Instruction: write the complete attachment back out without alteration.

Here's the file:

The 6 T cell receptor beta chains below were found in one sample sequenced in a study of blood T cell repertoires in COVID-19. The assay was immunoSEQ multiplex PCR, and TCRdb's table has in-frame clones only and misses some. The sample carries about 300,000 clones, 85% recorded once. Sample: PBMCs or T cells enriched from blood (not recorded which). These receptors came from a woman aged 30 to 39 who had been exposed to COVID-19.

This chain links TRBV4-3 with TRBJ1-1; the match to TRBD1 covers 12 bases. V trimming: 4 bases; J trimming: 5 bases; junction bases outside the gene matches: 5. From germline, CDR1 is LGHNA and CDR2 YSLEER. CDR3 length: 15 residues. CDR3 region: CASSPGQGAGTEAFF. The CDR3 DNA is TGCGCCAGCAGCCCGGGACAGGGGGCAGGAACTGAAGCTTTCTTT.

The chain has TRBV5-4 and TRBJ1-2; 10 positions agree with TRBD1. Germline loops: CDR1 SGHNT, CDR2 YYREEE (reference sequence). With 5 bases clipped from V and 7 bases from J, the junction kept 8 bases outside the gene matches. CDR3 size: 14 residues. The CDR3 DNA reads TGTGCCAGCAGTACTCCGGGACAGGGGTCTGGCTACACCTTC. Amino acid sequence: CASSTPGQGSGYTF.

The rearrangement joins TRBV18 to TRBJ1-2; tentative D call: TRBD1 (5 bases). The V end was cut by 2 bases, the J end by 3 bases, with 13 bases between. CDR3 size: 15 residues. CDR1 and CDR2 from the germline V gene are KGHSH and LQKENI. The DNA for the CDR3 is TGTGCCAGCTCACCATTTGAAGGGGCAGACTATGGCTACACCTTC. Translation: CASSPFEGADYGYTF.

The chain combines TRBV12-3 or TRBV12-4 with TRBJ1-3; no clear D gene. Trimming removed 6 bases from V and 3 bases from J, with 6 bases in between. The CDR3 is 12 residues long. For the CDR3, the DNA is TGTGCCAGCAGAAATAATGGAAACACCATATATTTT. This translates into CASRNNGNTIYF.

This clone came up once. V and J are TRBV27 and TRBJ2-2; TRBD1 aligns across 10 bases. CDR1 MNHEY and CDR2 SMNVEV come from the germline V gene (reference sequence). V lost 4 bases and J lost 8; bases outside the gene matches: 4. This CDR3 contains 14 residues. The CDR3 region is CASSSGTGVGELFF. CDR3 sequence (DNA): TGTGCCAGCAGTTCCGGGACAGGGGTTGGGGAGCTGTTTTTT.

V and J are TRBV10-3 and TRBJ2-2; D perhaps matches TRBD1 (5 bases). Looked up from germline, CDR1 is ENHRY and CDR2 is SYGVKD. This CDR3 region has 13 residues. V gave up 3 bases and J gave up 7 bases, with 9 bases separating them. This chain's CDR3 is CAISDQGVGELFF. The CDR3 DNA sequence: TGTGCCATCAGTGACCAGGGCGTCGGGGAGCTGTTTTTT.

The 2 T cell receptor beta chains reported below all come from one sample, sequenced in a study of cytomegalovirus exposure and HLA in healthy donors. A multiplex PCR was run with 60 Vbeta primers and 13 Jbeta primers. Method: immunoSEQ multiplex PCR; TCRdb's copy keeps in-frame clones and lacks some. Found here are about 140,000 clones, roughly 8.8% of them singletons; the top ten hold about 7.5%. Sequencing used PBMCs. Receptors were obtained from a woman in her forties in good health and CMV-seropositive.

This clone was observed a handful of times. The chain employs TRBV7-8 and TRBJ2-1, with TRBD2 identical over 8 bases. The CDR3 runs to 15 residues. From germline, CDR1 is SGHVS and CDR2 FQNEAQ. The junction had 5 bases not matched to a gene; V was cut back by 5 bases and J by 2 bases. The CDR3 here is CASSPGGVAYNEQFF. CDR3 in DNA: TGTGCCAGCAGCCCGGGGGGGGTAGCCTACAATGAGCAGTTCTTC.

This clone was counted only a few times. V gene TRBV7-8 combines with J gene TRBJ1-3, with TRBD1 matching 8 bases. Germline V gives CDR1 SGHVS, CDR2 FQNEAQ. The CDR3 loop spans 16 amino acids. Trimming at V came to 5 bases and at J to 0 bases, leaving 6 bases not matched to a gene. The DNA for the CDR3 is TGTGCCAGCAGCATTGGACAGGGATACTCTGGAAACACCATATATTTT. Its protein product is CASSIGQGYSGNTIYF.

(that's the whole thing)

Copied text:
The 6 T cell receptor beta chains below were found in one sample sequenced in a study of blood T cell repertoires in COVID-19. The assay was immunoSEQ multiplex PCR, and TCRdb's table has in-frame clones only and misses some. The sample carries about 300,000 clones, 85% recorded once. Sample: PBMCs or T cells enriched from blood (not recorded which). These receptors came from a woman aged 30 to 39 who had been exposed to COVID-19.

This chain links TRBV4-3 with TRBJ1-1; the match to TRBD1 covers 12 bases. V trimming: 4 bases; J trimming: 5 bases; junction bases outside the gene matches: 5. From germline, CDR1 is LGHNA and CDR2 YSLEER. CDR3 length: 15 residues. CDR3 region: CASSPGQGAGTEAFF. The CDR3 DNA is TGCGCCAGCAGCCCGGGACAGGGGGCAGGAACTGAAGCTTTCTTT.

The chain has TRBV5-4 and TRBJ1-2; 10 positions agree with TRBD1. Germline loops: CDR1 SGHNT, CDR2 YYREEE (reference sequence). With 5 bases clipped from V and 7 bases from J, the junction kept 8 bases outside the gene matches. CDR3 size: 14 residues. The CDR3 DNA reads TGTGCCAGCAGTACTCCGGGACAGGGGTCTGGCTACACCTTC. Amino acid sequence: CASSTPGQGSGYTF.

The rearrangement joins TRBV18 to TRBJ1-2; tentative D call: TRBD1 (5 bases). The V end was cut by 2 bases, the J end by 3 bases, with 13 bases between. CDR3 size: 15 residues. CDR1 and CDR2 from the germline V gene are KGHSH and LQKENI. The DNA for the CDR3 is TGTGCCAGCTCACCATTTGAAGGGGCAGACTATGGCTACACCTTC. Translation: CASSPFEGADYGYTF.

The chain combines TRBV12-3 or TRBV12-4 with TRBJ1-3; no clear D gene. Trimming removed 6 bases from V and 3 bases from J, with 6 bases in between. The CDR3 is 12 residues long. For the CDR3, the DNA is TGTGCCAGCAGAAATAATGGAAACACCATATATTTT. This translates into CASRNNGNTIYF.

This clone came up once. V and J are TRBV27 and TRBJ2-2; TRBD1 aligns across 10 bases. CDR1 MNHEY and CDR2 SMNVEV come from the germline V gene (reference sequence). V lost 4 bases and J lost 8; bases outside the gene matches: 4. This CDR3 contains 14 residues. The CDR3 region is CASSSGTGVGELFF. CDR3 sequence (DNA): TGTGCCAGCAGTTCCGGGACAGGGGTTGGGGAGCTGTTTTTT.

V and J are TRBV10-3 and TRBJ2-2; D perhaps matches TRBD1 (5 bases). Looked up from germline, CDR1 is ENHRY and CDR2 is SYGVKD. This CDR3 region has 13 residues. V gave up 3 bases and J gave up 7 bases, with 9 bases separating them. This chain's CDR3 is CAISDQGVGELFF. The CDR3 DNA sequence: TGTGCCATCAGTGACCAGGGCGTCGGGGAGCTGTTTTTT.

The 2 T cell receptor beta chains reported below all come from one sample, sequenced in a study of cytomegalovirus exposure and HLA in healthy donors. A multiplex PCR was run with 60 Vbeta primers and 13 Jbeta primers. Method: immunoSEQ multiplex PCR; TCRdb's copy keeps in-frame clones and lacks some. Found here are about 140,000 clones, roughly 8.8% of them singletons; the top ten hold about 7.5%. Sequencing used PBMCs. Receptors were obtained from a woman in her forties in good health and CMV-seropositive.

This clone was observed a handful of times. The chain employs TRBV7-8 and TRBJ2-1, with TRBD2 identical over 8 bases. The CDR3 runs to 15 residues. From germline, CDR1 is SGHVS and CDR2 FQNEAQ. The junction had 5 bases not matched to a gene; V was cut back by 5 bases and J by 2 bases. The CDR3 here is CASSPGGVAYNEQFF. CDR3 in DNA: TGTGCCAGCAGCCCGGGGGGGGTAGCCTACAATGAGCAGTTCTTC.

This clone was counted only a few times. V gene TRBV7-8 combines with J gene TRBJ1-3, with TRBD1 matching 8 bases. Germline V gives CDR1 SGHVS, CDR2 FQNEAQ. The CDR3 loop spans 16 amino acids. Trimming at V came to 5 bases and at J to 0 bases, leaving 6 bases not matched to a gene. The DNA for the CDR3 is TGTGCCAGCAGCATTGGACAGGGATACTCTGGAAACACCATATATTTT. Its protein product is CASSIGQGYSGNTIYF.